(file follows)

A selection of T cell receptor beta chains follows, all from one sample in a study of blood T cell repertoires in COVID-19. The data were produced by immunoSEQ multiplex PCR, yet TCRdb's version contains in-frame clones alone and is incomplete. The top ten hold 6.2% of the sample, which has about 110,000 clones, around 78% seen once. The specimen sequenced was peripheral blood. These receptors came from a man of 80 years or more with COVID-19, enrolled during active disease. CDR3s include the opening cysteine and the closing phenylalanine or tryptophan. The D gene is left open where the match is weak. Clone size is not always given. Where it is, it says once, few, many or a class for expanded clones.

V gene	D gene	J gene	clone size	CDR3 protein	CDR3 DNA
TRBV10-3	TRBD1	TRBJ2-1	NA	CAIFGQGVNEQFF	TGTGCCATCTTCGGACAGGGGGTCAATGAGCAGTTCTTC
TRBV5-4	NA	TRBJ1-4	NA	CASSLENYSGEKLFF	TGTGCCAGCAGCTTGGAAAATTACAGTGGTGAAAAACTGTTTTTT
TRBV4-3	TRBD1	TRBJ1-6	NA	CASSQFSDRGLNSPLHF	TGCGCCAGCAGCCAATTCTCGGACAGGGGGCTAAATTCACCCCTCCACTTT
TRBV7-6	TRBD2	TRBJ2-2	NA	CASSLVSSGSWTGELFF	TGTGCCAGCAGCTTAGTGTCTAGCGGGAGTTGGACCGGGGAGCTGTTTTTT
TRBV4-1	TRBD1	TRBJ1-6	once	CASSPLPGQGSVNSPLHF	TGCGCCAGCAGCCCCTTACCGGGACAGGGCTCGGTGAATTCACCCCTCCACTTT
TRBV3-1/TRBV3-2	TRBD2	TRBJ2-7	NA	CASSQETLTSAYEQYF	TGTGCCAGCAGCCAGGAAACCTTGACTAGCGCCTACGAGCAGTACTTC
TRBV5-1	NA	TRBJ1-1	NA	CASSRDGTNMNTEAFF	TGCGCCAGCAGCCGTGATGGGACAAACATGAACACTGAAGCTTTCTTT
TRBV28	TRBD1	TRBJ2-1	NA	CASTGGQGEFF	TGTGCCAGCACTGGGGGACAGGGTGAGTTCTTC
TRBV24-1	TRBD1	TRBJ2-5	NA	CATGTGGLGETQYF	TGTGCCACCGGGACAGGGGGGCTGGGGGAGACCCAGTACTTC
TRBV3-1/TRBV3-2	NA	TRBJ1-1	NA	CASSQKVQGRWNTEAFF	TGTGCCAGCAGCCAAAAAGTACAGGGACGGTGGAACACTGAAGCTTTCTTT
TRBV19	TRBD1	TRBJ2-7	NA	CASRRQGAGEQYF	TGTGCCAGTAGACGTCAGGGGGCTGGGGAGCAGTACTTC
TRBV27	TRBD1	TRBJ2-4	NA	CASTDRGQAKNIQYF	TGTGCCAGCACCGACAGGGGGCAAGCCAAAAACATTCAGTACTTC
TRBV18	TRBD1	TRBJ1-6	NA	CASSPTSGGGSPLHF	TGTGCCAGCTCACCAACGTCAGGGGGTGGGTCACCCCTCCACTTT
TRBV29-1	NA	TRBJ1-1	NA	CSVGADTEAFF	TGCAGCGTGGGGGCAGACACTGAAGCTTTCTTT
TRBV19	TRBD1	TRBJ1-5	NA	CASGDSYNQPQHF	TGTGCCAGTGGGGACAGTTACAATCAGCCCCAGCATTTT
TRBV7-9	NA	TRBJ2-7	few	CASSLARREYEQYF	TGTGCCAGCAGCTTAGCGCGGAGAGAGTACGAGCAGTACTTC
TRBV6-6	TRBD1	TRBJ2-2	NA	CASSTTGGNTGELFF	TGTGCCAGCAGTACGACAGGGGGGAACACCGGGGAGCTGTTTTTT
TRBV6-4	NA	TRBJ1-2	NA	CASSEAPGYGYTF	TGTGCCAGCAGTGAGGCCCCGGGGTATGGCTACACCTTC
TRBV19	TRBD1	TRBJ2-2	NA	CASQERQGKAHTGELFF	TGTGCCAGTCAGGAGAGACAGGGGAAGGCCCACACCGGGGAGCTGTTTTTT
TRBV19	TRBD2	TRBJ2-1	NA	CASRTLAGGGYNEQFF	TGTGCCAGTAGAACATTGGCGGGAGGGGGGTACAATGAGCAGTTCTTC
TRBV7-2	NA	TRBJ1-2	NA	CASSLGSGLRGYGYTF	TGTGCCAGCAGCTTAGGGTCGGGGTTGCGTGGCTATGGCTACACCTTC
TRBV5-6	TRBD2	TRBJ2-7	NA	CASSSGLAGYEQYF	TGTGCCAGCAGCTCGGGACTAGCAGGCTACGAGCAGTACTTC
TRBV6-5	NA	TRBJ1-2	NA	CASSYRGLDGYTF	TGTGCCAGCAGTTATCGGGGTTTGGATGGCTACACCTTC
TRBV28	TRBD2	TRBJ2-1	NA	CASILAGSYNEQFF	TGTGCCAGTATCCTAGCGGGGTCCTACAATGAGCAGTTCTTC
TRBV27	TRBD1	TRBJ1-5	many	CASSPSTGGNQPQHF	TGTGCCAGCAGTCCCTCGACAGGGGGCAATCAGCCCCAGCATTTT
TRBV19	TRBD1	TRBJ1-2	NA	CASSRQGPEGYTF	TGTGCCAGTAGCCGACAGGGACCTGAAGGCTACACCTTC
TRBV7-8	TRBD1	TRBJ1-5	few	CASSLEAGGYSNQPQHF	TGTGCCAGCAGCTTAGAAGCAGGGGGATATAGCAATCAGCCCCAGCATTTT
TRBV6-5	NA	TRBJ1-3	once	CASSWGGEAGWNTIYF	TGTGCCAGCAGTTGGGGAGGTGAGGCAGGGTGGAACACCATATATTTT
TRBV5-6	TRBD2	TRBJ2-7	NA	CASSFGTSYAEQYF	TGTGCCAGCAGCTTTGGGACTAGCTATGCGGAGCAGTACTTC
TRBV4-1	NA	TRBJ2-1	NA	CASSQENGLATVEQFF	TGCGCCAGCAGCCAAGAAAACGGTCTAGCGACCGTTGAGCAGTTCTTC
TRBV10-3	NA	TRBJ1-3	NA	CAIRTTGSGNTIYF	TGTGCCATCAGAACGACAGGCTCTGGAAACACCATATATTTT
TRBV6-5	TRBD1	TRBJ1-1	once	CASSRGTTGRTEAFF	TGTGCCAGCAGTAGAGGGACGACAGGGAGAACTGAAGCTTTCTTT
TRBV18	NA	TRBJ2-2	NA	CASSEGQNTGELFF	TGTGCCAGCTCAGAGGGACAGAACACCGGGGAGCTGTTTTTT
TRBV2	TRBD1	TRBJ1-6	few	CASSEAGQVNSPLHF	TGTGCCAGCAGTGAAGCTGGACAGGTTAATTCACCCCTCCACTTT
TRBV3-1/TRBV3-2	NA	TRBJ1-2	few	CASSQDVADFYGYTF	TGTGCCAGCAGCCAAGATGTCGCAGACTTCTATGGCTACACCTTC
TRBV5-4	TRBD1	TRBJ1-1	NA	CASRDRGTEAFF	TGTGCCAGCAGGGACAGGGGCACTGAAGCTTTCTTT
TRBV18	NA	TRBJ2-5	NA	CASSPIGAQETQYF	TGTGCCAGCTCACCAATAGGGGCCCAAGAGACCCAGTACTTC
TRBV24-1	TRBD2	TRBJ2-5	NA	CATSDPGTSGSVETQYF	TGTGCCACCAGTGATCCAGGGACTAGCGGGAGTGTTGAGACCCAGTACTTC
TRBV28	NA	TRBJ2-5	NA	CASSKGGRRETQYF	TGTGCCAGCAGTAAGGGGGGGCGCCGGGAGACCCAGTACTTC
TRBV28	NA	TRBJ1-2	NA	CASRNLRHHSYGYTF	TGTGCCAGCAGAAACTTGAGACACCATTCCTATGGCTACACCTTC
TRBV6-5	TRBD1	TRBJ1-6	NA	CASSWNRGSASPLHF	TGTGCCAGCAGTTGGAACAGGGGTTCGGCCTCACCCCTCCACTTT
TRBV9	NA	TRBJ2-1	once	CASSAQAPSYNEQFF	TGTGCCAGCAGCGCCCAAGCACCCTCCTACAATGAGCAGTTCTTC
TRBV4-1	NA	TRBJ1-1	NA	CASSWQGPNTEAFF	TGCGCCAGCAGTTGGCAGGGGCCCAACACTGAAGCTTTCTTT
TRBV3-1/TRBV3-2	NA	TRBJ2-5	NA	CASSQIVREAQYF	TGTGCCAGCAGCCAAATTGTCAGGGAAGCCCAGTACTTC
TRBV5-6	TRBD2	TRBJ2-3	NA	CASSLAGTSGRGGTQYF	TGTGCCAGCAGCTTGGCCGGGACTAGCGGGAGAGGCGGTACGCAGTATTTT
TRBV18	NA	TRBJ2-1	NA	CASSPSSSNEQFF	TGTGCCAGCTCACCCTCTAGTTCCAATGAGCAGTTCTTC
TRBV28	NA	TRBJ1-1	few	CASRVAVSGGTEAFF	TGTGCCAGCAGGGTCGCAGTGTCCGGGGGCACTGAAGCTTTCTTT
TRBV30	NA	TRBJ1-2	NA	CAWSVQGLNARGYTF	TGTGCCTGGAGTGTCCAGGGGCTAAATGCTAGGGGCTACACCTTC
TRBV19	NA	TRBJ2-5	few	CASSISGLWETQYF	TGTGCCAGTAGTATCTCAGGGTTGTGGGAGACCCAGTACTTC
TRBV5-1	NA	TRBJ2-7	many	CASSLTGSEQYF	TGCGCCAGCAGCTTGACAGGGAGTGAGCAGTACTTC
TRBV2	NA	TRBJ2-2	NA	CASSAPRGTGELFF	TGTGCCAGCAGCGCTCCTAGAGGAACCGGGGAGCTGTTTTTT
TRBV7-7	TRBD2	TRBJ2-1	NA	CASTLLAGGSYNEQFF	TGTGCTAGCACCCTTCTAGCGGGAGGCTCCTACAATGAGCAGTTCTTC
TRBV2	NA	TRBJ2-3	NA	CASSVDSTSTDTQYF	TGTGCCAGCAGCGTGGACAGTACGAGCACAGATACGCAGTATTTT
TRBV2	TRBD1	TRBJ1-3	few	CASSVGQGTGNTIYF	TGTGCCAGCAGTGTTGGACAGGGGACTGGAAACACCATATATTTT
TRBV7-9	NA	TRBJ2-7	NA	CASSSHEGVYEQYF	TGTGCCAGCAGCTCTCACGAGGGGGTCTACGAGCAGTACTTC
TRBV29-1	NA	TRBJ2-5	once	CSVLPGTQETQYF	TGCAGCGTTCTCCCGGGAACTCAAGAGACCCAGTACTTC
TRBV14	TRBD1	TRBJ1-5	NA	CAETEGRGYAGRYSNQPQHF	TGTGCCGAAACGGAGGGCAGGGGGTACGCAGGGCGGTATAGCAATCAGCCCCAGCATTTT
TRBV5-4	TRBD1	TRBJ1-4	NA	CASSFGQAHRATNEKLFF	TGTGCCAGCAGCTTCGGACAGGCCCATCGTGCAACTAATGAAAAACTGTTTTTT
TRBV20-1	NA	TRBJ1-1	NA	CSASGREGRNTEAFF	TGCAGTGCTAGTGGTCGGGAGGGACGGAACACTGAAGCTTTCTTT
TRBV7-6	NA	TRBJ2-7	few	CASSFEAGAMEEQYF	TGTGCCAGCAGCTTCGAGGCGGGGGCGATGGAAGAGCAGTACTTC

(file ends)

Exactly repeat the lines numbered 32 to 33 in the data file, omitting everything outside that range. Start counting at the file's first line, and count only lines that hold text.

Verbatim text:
TRBV4-1	NA	TRBJ2-1	NA	CASSQENGLATVEQFF	TGCGCCAGCAGCCAAGAAAACGGTCTAGCGACCGTTGAGCAGTTCTTC
TRBV10-3	NA	TRBJ1-3	NA	CAIRTTGSGNTIYF	TGTGCCATCAGAACGACAGGCTCTGGAAACACCATATATTTT